Even this simple example illustrates how multi-faceted risk is.  Investors need to be aware not only of short-term volatility, but also of goal risk which is materially influenced by inflation risk during the investor’s investment horizon, and the prolonged periods that portfolios can potentially be under water (drawdown risk) once inflation is accounted for.  Helping investors to balance – and where possible mitigate – these risks is an important part of a Financial Planner’s role.

Global diversification to reduce the impact of market specific falls can help, as may incorporating different styles of stocks, such as smaller companies and value stocks and potentially other asset classes such as global commercial property.  Allocations to shorter-dated, high quality bonds can help to dampen short-term volatility and inflation-linked bonds may help to mitigate the risk of inflation to some degree.

Understanding what risk really means to you is an integral part of the financial planning and investment process.  Your Financial Planner can help.

‘Risk surrounds us and envelops us.  Without understanding it, we risk everything and without capitalising on it, we gain nothing.’

Breakwell and Barnett[2]

[1]    Morningstar Direct © All rights reserved IA SBBI data for US T-bills (cash) 1926-2023
[2]    Breakwell, G., Barnett, J., (2007) The psychology of Risk: An Introduction. Cambridge University Press p1.

 

Duncan R Glassey
Founder & Director – WealthFlow
duncan.glassey@wealthflow.com

 

This article is distributed for educational purposes and should not be considered investment advice or an offer of any product for sale. This article contains the opinions of the author but not necessarily the Firm and does not represent a recommendation of any particular security, strategy or investment product. Information contained herein has been obtained from sources believed to be reliable but is not guaranteed. Past performance is not indicative of future results and no representation is made that the stated results will be replicated. Errors and omissions excepted.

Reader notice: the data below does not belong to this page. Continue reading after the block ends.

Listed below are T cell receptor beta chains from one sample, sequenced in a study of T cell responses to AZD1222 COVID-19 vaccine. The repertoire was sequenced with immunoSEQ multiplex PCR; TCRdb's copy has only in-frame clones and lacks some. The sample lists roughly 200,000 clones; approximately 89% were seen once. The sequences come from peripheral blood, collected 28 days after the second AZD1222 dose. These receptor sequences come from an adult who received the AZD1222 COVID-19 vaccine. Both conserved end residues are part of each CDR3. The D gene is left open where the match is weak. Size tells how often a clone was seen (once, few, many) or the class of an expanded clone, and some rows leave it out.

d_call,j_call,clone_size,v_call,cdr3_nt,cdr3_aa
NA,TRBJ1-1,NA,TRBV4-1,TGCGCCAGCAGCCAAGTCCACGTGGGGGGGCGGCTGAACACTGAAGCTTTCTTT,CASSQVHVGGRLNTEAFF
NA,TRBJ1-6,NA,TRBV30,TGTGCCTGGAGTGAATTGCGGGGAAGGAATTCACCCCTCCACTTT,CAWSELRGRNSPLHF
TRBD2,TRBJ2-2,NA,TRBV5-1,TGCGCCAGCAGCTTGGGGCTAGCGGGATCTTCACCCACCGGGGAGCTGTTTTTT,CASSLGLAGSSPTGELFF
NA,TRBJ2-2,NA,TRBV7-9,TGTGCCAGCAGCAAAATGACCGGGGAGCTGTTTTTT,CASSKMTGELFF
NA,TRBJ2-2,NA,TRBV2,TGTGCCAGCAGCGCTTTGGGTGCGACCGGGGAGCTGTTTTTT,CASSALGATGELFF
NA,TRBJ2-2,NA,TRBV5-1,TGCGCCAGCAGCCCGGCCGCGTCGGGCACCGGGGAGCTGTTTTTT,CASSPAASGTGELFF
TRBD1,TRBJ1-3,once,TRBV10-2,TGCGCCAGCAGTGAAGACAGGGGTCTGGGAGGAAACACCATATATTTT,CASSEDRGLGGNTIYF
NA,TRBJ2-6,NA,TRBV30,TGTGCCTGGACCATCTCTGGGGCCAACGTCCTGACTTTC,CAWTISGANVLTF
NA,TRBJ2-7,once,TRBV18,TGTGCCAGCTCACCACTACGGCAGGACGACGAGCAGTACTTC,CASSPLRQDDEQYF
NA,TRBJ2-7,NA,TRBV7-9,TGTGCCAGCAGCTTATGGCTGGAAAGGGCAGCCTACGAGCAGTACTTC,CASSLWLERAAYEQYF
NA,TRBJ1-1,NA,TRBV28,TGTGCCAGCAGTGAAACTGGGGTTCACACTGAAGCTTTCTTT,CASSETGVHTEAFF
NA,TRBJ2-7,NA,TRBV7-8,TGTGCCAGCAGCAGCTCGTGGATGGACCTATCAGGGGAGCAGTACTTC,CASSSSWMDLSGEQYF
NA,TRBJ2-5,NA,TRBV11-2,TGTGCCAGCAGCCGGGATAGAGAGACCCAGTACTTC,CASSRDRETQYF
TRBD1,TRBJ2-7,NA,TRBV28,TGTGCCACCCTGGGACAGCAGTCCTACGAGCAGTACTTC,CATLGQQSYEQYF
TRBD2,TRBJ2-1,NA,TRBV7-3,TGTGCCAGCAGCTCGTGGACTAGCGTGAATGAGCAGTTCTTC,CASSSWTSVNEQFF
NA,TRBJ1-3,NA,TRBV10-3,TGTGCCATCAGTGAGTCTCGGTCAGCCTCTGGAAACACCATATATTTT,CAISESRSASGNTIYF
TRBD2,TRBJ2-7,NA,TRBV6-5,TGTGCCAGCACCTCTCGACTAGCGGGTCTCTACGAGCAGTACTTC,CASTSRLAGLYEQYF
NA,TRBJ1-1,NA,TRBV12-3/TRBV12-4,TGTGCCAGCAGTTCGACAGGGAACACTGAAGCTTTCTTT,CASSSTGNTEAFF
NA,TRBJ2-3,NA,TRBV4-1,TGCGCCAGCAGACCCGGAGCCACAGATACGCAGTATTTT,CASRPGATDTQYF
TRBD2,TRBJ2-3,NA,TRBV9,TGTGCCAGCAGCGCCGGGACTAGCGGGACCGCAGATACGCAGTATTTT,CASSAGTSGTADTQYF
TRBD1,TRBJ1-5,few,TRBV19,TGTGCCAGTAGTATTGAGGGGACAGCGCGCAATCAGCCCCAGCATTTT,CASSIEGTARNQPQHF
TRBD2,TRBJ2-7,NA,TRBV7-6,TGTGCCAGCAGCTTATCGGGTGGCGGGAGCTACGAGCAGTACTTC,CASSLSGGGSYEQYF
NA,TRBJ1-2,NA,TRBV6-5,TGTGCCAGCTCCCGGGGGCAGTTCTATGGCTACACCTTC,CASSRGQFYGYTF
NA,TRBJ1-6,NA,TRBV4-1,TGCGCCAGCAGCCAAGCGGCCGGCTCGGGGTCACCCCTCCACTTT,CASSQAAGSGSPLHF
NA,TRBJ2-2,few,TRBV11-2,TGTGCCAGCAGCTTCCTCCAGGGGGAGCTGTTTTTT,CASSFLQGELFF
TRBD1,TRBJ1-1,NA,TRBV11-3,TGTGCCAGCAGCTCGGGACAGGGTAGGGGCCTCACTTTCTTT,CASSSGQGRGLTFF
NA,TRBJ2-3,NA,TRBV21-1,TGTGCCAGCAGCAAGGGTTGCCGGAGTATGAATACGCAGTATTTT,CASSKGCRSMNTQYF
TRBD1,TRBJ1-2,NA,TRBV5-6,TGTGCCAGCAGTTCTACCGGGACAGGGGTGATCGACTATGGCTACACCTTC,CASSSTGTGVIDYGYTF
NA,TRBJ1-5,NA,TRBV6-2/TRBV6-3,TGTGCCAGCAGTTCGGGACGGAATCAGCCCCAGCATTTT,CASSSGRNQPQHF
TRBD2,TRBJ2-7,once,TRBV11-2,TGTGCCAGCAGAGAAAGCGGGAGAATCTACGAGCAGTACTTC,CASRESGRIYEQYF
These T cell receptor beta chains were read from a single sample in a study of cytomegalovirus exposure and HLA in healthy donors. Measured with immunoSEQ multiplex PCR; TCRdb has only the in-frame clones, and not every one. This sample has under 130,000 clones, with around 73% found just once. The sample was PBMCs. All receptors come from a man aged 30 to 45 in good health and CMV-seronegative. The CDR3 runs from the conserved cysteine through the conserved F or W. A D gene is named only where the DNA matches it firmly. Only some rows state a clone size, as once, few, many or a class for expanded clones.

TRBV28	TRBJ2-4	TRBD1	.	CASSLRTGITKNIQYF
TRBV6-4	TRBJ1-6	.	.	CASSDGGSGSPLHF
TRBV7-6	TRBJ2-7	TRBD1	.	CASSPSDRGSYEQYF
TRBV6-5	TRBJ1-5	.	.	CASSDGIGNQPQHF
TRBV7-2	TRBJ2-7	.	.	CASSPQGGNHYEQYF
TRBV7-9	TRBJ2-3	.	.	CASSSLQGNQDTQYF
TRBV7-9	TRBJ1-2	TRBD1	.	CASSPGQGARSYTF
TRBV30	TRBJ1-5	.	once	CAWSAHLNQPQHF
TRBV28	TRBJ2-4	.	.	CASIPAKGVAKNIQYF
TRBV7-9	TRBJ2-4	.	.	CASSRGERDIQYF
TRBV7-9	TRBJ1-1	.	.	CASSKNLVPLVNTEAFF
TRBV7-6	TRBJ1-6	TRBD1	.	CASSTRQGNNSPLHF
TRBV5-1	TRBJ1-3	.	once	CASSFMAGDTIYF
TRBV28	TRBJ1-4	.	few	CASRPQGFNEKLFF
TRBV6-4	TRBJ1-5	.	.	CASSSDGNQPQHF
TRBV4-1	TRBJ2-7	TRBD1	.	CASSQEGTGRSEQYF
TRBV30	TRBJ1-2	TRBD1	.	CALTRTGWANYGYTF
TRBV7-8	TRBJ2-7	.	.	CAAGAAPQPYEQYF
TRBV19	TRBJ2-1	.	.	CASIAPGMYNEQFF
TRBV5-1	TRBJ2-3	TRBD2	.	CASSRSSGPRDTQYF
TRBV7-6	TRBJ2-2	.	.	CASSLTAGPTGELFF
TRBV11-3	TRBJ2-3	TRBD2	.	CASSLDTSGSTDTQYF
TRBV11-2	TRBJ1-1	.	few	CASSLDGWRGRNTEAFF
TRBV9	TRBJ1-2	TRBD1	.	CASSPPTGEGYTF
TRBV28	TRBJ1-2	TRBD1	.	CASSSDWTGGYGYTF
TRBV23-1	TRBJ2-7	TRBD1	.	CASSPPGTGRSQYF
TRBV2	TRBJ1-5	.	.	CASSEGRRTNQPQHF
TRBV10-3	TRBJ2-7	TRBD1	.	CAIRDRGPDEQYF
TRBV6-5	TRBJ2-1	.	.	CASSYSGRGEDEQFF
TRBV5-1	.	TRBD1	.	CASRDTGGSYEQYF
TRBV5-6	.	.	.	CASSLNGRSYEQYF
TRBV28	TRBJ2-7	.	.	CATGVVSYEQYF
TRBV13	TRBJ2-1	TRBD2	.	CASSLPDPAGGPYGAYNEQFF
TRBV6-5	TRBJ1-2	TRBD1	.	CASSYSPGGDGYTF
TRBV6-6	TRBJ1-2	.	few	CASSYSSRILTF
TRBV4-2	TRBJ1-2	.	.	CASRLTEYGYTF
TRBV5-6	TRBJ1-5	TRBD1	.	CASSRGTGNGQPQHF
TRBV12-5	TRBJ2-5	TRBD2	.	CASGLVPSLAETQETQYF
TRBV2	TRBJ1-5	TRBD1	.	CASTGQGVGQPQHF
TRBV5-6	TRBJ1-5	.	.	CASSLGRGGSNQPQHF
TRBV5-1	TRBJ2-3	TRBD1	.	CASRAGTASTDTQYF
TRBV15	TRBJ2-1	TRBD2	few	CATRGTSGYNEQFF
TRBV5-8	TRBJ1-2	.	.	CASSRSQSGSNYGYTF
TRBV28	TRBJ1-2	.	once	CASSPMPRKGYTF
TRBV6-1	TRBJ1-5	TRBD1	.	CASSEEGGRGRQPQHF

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© 2024 WealthFlow Group Limited
All Rights Reserved | Privacy | Cookies Policy

Head Office & Consulting Rooms: 10 Charlotte Square, Edinburgh EH2 4DR.

Mail correspondence to our Central Scotland Admin Hub: WealthFlow Group Limited, PO Box 14947, Grangemouth FK3 3AU.

WealthFlow Group Ltd is authorised and regulated by the Financial Conduct Authority.

The guidance/advice contained in this website is subject to the UK regulatory regime and is therefore restricted to consumers based in the UK.

For your protection, unresolved complaints can be referred to the Financial Ombudsman Service.

To contact the Financial Ombudsman Service, please visit www.financial-ombudsman.org.uk.

WealthFlow Group Ltd. Registered in Scotland No SC635011. Registered Office: 10 Charlotte Square, Edinburgh EH2 4DR.